Thursday, November 11, 2010

In and around Udon

I guess I'm writing this in part to express my disappointment that the big ride I had anticipated since the end of last year's trip isn't going to happen. Everybody is on a different schedule, and well, things just didn't work out. Al left Udon a few days ago to travel alone. DC is here but says he has at least a week's worth of chores to do before he can leave, Andy doesn't even arrive in Thailand until mid month. The trip of last year was a rare event -- the other riders like to travel solo -- so I was very lucky to have had such a fine group to travel with last year. I was prepared to send Nut back to Bangkok so I could travel with the boys. The plan, at least my plan, was to send for her again to meet me in Chiang Mai after the trip and before I returned the bike for another few days of biking together. But now with the boys opting out of the group ride, I was unsure of exactly what I wanted to do next.

Nut and I at Phu Foi Lom park

At first I thought, okay, I can make my way around north Thailand on my own. It will still be a great trip. But Nut, always protective as a mother hen, said, "No way. You cannot travel alone. You don't speak Thai. How will you buy food, etc."

I replied, "I'll get by. I need to learn how to travel on my own anyway."

The discussion went back and forth for a few hours. She was adamant. I wanted to do some solo riding on those fabulous mountain roads. I was adamant. We see-sawed back and forth. She clammed up. I went out for a walk alone. As soon as I returned to the hotel, she went for a walk -- something she's never done before.

Finally, by using the full compliment of women's tricks and persuasions she won me over to her point of view. The only real drawback to traveling up north riding 2-up is the the lack of horsepower on the Phantom. We'll be crawling up those hills in first gear some of the time. OTHO, the benefits to traveling with Nut are many. We can go at our own pace and stop to smell the flowers whenever we like. She can bargain for rooms and help me keep the Honda running; in short she will remain my traveling companion and expert interpreter for the duration of the motorcycle trip. I'm sure it will be a great experience.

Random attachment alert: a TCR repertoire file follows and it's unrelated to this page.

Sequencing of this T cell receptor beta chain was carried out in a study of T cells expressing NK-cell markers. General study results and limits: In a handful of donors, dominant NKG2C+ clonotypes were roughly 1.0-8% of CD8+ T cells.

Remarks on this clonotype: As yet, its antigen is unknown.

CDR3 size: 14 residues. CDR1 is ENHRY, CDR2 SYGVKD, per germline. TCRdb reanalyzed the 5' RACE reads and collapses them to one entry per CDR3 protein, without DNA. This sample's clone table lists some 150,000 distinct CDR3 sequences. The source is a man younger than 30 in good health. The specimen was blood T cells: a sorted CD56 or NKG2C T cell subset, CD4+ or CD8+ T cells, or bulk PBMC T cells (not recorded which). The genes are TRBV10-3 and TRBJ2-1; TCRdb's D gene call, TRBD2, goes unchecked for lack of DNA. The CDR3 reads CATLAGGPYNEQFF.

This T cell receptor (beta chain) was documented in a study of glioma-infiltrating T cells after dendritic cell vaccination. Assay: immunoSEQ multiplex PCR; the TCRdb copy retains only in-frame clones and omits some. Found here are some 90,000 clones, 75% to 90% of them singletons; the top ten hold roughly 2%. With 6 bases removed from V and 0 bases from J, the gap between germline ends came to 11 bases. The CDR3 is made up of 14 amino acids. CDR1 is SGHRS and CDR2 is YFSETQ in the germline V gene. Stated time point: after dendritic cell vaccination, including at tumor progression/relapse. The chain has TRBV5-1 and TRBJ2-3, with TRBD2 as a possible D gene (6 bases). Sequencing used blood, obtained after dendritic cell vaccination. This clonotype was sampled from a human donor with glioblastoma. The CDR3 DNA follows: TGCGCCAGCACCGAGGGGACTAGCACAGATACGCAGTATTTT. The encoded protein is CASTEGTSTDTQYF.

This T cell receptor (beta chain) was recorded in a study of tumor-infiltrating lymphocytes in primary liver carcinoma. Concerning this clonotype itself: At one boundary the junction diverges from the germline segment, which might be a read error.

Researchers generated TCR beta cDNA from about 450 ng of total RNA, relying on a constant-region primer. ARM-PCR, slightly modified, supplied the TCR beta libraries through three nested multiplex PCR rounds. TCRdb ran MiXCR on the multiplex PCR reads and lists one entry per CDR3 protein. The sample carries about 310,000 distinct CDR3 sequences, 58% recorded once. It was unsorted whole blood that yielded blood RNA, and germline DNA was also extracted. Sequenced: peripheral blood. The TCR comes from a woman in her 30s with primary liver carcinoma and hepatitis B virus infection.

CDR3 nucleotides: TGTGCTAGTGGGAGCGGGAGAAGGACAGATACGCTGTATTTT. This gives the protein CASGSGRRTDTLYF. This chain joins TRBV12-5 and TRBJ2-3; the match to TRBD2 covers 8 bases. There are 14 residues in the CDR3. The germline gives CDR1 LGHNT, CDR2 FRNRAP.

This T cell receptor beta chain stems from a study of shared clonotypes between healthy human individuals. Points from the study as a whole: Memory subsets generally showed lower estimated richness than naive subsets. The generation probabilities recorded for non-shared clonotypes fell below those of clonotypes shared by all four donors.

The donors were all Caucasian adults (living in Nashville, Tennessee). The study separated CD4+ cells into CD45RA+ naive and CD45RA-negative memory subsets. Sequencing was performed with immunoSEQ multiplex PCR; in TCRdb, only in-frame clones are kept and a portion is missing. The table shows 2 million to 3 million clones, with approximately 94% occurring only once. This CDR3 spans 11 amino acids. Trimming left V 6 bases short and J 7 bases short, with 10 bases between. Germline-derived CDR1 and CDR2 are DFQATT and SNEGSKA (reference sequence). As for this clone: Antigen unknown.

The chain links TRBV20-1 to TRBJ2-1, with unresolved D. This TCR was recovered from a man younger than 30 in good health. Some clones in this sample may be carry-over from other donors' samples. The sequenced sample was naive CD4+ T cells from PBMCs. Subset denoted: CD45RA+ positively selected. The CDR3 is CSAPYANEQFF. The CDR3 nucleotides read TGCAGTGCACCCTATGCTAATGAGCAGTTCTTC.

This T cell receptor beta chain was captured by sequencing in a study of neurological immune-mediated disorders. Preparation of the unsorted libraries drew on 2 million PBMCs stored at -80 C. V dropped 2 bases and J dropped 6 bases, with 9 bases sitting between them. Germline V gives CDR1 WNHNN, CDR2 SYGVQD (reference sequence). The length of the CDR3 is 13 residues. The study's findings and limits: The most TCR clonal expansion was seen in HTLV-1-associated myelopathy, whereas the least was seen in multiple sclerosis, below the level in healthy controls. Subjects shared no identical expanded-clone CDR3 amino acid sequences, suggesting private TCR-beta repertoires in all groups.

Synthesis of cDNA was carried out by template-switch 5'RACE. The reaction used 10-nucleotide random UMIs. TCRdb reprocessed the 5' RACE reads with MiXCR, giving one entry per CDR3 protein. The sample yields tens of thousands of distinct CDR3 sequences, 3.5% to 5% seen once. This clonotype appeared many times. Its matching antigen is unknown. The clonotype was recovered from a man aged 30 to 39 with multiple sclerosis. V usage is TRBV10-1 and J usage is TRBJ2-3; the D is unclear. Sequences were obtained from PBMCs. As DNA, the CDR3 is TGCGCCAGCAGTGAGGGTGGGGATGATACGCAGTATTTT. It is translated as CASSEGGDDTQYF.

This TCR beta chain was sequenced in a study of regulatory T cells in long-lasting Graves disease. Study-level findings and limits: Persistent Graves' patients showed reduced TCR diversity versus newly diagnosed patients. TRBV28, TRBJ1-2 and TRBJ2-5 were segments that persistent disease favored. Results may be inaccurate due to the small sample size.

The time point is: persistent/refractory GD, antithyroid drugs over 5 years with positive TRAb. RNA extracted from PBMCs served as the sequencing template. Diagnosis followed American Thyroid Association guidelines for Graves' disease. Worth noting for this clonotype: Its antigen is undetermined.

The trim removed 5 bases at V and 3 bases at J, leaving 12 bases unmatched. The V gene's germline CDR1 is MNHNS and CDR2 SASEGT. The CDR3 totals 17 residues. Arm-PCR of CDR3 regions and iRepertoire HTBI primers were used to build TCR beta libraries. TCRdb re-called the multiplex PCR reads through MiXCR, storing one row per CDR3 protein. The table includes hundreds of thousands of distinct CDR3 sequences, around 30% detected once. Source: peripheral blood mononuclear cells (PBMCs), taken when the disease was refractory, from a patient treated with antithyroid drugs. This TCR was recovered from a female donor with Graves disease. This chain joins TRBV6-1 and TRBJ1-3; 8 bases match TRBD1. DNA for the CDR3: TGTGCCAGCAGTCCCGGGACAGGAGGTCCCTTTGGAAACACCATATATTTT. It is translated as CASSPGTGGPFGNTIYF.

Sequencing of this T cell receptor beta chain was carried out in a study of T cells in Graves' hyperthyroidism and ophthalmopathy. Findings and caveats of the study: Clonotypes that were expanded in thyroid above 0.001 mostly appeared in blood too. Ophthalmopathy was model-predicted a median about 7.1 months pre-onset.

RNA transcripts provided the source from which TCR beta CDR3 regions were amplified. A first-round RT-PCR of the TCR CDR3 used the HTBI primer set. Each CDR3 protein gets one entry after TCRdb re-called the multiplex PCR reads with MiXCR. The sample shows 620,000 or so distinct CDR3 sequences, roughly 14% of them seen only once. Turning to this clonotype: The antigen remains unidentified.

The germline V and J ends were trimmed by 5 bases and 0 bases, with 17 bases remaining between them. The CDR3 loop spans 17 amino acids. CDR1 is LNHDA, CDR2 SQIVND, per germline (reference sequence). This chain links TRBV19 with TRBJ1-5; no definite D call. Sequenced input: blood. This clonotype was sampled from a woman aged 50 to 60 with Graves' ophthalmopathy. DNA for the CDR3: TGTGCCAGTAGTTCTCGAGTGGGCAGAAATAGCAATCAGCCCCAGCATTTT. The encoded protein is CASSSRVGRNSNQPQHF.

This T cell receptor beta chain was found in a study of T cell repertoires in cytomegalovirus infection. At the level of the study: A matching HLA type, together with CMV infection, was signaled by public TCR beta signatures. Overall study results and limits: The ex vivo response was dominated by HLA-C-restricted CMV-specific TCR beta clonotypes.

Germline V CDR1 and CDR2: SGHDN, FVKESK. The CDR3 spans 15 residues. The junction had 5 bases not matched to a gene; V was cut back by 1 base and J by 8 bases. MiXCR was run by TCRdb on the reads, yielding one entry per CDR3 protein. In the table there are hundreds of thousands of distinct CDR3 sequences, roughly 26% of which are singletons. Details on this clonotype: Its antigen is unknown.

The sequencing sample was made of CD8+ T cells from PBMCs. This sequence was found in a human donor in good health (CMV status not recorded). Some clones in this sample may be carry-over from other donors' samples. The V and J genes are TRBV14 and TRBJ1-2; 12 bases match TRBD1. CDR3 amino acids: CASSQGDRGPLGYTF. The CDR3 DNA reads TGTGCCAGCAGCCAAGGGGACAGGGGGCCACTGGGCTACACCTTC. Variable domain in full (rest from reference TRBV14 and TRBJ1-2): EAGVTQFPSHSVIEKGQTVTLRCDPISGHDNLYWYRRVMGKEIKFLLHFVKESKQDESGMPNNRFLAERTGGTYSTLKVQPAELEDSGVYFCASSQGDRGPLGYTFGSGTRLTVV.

Ah, the Phantom: I've come to the sad conclusion that renting a bike is a crap shoot. I thought that this one with its low mileage would serve me well for a month of riding. Well, since the brake caliper seized (and has been replaced) I've taken a much longer look at the bike I've rented. I learned that it does not have just 6K kilometers on it-- it has a new speedometer, replaced when someone dumped the bike and broke the original. I wonder how many miles this bike really has traveled? The chain is badly worn and should be replaced along with both sprockets, a fairly expensive repair. The front tire has seen better days, etc.

I called Tony and was prepared to give him hell for sending me off on a one month trip with a machine that needs so much. He replied immediately I could go ahead and get the work done and that he would reimburse me. Phew! I went to a nearby shop and had the chain and sprockets replaced. Then yesterday I had a new front tire mounted. The entire bike feels better. It runs quiet, shifts cleaner and without any clunking. And the new front tire feels cushy and inspires confidence that it won't slip on a turn. We're ready to travel.